We have to commit to finding ways to live together. And there's going to be ups and downs in that. But that word to me, is a contract: coexistence.

Jisgang Nika Collison, podcast contributor

“You can't have coexistence without reparation,” explains Jisgang Nika Collison, who is also the executive director and curator of Haida Gwaii Museum, in an episode of the podcast. “And you can't have reparation without acceptance. You can't have acceptance without truth-telling. And you can't have truth-telling until you have a forum where people are willing to hear the truth. And you can't have a forum where people are willing to hear the truth until that truth is mainstreamed."  

One of the stories told is about brothers, carvers and artists Jaalen and Gwaai Edenshaw who travelled in 2015 from Haida Gwaii to the Pitt Rivers Museum in England to understand the story behind a magnificent Haida bentwood box that was taken from their community in 1884.

Knowing that the Great Box will not be returned from the museum to where they live in Haida Gwaii, the brothers spent 30 days recreating its intricate details. Moran observes that even though museums are colonial institutions, they can be spaces for healing and learning—where difficult truths are confronted about their collections—and for the creation and maintenance of healthy and supportive relationships.

Gwaai explains that now they are getting closer to realizing their collective dream of having ceremonial objects return to be part of their everyday lives.

The intersection of libraries and Indigenous knowledge

Deep listening is what Moran and Karina Greenwood, Taapwaywin’s producer and writer, hope people do when they tune in to the series. “As a settler nation, we have the responsibility to listen to Indigenous Peoples,” says Greenwood. “Elders, Knowledge Keepers and Survivors are giving us a gift in sharing their stories—it is a privilege to listen to them.”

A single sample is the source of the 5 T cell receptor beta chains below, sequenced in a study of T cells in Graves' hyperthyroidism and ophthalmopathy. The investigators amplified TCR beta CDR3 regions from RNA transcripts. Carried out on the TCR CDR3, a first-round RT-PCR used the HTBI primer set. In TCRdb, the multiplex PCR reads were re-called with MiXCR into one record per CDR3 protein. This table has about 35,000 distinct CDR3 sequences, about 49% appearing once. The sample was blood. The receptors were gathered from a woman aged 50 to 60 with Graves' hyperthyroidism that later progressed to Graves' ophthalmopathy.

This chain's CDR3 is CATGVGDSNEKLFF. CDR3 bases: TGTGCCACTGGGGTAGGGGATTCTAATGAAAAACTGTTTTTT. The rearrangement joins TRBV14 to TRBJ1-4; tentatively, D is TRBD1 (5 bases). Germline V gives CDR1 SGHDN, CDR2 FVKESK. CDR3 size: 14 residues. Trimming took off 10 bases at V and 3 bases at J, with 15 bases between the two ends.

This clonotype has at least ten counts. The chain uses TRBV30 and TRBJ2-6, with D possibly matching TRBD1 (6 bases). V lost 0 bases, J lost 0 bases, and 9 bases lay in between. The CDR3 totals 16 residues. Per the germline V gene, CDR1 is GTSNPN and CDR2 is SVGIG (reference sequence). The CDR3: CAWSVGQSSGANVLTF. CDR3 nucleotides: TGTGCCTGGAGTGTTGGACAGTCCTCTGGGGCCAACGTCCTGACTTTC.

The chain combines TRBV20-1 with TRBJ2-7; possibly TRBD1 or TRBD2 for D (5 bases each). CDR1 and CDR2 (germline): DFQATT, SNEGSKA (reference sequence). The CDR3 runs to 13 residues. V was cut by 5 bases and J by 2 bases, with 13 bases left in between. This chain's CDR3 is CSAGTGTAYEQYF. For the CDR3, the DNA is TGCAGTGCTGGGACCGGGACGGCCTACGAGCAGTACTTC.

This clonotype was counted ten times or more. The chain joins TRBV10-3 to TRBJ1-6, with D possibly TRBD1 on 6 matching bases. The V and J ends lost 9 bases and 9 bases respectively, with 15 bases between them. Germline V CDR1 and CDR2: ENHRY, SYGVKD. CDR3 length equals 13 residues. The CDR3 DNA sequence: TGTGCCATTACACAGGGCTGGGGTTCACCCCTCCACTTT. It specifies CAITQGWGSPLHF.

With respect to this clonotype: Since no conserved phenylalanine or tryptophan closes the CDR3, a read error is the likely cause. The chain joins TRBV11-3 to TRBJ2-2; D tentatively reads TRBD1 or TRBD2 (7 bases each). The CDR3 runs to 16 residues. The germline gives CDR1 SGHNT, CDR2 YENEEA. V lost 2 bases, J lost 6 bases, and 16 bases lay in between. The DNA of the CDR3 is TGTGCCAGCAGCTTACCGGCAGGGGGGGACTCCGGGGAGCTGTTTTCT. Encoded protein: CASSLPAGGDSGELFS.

Since Moran’s arrival at UVic Libraries, his work has been to recognize that Indigenous knowledge comes from many sources. Some is written down, but much of it can only be accessed through relationship, dialogue and listening.

The learning ahead

As creator, host and composer, Moran’s goal for this multi-year series is for the podcast to meaningfully contribute to the dialogue underway on some of the complex topics enmeshed within the work of truth and reconciliation.  By amplifying the voices, ideas and efforts of leading thinkers and Knowledge Keepers on these topics, the podcast aims to help bring important perspectives to listeners across the world.

For years, every time I walked through the front doors of the Truth and Reconciliation Commission’s offices, I was visually reminded of the words, ‘the truth of our common experiences will help set our spirits free and pave the way for reconciliation.’


Moran hopes this podcast will meaningfully contribute to the important work of helping Canadians better understand both the lived experiences and solutions being put forward by Indigenous Peoples. While the topics covered in the podcasts deal with difficult material, the importance of truth takes centre stage in this podcast.

“Truth-telling—and especially the truths of Indigenous Peoples—no matter how difficult, is a necessary precursor to reconciliation,” Moran adds.

The series is available on major podcast platforms and on the website, and was made possible by UVic’s Strategic Framework Impact Fund, with support from CFUV.

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In this story

Keywords: community, Indigenous, administrative, faculty and staff, reconciliation, truth, decolonization, history

People: Ry Moran, Karina Greenwood

Publication: The Ring